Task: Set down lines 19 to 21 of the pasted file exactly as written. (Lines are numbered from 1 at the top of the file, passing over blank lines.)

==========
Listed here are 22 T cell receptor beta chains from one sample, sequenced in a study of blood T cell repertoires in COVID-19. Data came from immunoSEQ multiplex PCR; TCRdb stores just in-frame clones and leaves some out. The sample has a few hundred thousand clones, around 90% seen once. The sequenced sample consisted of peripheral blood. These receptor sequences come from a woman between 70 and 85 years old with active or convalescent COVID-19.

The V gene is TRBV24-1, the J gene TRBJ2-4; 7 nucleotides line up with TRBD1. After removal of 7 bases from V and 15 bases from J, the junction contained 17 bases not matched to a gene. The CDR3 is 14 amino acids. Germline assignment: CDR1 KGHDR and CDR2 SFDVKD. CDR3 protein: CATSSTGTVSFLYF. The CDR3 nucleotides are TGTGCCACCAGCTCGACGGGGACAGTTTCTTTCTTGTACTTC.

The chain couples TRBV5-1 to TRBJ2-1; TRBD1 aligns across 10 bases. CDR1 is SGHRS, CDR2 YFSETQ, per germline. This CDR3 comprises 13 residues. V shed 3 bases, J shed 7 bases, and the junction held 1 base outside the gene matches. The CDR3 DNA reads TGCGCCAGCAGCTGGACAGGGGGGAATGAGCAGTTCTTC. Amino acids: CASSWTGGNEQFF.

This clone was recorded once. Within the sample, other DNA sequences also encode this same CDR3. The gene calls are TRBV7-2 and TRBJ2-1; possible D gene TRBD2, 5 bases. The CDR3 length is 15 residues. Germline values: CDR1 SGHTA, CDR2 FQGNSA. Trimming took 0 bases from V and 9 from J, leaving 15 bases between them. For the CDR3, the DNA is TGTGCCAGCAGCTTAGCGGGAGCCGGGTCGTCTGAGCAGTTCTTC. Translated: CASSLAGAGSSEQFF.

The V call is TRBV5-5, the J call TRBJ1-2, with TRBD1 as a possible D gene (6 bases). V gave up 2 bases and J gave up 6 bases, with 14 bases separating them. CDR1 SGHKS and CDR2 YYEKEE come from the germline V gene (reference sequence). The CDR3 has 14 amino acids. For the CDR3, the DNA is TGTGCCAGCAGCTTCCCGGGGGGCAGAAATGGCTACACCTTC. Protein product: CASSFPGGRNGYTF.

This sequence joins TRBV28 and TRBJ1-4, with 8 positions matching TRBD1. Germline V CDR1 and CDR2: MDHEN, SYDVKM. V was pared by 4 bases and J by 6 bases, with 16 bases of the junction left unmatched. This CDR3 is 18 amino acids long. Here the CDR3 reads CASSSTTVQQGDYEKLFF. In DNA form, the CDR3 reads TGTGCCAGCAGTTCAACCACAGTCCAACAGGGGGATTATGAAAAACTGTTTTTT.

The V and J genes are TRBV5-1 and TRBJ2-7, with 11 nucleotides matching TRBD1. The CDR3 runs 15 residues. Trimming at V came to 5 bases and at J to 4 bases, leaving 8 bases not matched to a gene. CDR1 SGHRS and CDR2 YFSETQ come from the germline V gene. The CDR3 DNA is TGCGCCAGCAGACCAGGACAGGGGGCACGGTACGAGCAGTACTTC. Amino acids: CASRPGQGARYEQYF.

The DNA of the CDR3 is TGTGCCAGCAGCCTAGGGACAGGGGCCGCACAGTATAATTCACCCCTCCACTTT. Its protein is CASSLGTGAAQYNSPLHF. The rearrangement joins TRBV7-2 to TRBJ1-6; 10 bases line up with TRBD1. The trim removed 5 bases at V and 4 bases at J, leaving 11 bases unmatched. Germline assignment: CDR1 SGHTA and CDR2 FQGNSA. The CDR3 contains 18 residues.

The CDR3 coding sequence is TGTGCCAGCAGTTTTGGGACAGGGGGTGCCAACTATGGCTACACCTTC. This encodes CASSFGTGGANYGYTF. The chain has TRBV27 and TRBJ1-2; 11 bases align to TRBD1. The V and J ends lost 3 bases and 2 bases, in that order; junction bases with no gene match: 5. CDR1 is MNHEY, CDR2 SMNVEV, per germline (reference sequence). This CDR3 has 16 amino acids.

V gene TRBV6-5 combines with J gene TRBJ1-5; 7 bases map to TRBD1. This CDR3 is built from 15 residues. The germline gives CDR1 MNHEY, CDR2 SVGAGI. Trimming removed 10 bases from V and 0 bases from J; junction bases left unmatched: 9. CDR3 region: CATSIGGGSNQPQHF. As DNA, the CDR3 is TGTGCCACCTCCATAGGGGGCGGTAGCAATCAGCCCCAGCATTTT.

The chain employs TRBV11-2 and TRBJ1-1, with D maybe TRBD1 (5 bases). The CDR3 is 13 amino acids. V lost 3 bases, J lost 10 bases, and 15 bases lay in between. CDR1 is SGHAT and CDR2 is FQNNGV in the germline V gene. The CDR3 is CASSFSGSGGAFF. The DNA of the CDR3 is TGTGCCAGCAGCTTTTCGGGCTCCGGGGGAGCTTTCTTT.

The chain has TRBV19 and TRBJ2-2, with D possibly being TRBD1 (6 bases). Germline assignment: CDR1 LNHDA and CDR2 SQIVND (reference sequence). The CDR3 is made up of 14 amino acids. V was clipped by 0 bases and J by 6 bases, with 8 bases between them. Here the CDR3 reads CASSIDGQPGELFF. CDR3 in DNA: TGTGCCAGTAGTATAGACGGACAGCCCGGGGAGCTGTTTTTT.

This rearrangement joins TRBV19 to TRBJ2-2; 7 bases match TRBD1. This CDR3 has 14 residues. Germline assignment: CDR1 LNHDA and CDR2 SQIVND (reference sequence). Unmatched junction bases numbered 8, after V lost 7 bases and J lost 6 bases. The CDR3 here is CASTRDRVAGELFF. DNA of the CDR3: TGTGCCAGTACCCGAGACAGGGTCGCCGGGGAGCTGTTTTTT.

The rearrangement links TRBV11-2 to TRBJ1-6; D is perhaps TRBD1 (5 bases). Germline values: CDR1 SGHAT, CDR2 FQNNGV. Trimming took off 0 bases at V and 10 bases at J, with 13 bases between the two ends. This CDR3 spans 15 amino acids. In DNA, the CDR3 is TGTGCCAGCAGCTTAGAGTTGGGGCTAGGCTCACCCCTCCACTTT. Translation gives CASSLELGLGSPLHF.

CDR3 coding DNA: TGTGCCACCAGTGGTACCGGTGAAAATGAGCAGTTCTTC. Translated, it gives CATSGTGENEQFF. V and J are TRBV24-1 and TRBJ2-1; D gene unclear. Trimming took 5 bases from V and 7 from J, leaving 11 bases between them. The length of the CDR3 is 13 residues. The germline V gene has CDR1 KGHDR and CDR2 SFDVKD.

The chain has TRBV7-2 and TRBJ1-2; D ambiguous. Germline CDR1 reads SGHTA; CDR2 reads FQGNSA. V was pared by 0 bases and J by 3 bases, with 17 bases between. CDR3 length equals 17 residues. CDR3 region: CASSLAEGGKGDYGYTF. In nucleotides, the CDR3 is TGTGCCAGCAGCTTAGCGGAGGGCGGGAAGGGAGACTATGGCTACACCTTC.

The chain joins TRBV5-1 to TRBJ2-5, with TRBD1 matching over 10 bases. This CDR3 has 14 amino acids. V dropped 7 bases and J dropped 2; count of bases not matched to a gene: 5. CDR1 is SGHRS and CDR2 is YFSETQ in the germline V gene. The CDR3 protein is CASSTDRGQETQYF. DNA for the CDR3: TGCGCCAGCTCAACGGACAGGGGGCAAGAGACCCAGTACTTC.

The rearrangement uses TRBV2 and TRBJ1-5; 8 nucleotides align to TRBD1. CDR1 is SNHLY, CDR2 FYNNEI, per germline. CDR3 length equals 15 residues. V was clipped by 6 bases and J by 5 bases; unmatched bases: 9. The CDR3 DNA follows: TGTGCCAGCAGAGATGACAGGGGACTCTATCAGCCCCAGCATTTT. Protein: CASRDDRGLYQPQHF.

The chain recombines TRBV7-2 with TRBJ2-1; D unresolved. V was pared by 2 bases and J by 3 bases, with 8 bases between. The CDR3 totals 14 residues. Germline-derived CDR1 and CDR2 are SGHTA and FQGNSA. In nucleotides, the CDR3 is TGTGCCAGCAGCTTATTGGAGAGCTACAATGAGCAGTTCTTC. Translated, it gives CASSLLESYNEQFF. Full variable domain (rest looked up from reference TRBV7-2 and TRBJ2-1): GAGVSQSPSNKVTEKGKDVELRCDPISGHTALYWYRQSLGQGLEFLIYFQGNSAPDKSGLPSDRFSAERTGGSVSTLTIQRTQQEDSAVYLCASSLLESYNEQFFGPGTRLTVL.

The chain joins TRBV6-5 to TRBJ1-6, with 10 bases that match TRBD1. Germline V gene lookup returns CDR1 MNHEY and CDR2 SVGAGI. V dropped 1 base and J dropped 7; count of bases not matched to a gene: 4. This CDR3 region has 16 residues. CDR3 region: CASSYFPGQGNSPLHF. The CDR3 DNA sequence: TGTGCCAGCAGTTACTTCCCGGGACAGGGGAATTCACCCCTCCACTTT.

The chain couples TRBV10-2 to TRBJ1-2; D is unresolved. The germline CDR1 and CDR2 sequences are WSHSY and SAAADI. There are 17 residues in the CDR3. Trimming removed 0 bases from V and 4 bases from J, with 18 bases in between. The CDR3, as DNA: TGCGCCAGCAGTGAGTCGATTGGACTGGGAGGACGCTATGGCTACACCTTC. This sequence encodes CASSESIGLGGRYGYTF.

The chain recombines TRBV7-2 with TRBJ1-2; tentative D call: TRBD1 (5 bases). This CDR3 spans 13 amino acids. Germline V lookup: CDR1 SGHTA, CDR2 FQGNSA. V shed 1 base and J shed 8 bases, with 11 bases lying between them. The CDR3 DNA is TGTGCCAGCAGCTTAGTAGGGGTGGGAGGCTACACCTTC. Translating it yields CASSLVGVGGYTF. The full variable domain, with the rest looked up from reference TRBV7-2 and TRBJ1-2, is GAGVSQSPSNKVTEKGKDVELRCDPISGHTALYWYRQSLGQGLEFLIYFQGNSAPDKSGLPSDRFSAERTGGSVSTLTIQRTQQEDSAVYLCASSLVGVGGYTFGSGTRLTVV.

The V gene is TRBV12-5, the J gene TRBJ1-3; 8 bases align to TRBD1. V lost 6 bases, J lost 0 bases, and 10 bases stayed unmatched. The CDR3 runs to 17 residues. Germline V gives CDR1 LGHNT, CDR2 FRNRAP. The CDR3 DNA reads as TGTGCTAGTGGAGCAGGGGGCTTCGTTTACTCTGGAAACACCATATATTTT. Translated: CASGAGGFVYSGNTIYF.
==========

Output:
The chain recombines TRBV7-2 with TRBJ2-1; D unresolved. V was pared by 2 bases and J by 3 bases, with 8 bases between. The CDR3 totals 14 residues. Germline-derived CDR1 and CDR2 are SGHTA and FQGNSA. In nucleotides, the CDR3 is TGTGCCAGCAGCTTATTGGAGAGCTACAATGAGCAGTTCTTC. Translated, it gives CASSLLESYNEQFF. Full variable domain (rest looked up from reference TRBV7-2 and TRBJ2-1): GAGVSQSPSNKVTEKGKDVELRCDPISGHTALYWYRQSLGQGLEFLIYFQGNSAPDKSGLPSDRFSAERTGGSVSTLTIQRTQQEDSAVYLCASSLLESYNEQFFGPGTRLTVL.

The chain joins TRBV6-5 to TRBJ1-6, with 10 bases that match TRBD1. Germline V gene lookup returns CDR1 MNHEY and CDR2 SVGAGI. V dropped 1 base and J dropped 7; count of bases not matched to a gene: 4. This CDR3 region has 16 residues. CDR3 region: CASSYFPGQGNSPLHF. The CDR3 DNA sequence: TGTGCCAGCAGTTACTTCCCGGGACAGGGGAATTCACCCCTCCACTTT.

The chain couples TRBV10-2 to TRBJ1-2; D is unresolved. The germline CDR1 and CDR2 sequences are WSHSY and SAAADI. There are 17 residues in the CDR3. Trimming removed 0 bases from V and 4 bases from J, with 18 bases in between. The CDR3, as DNA: TGCGCCAGCAGTGAGTCGATTGGACTGGGAGGACGCTATGGCTACACCTTC. This sequence encodes CASSESIGLGGRYGYTF.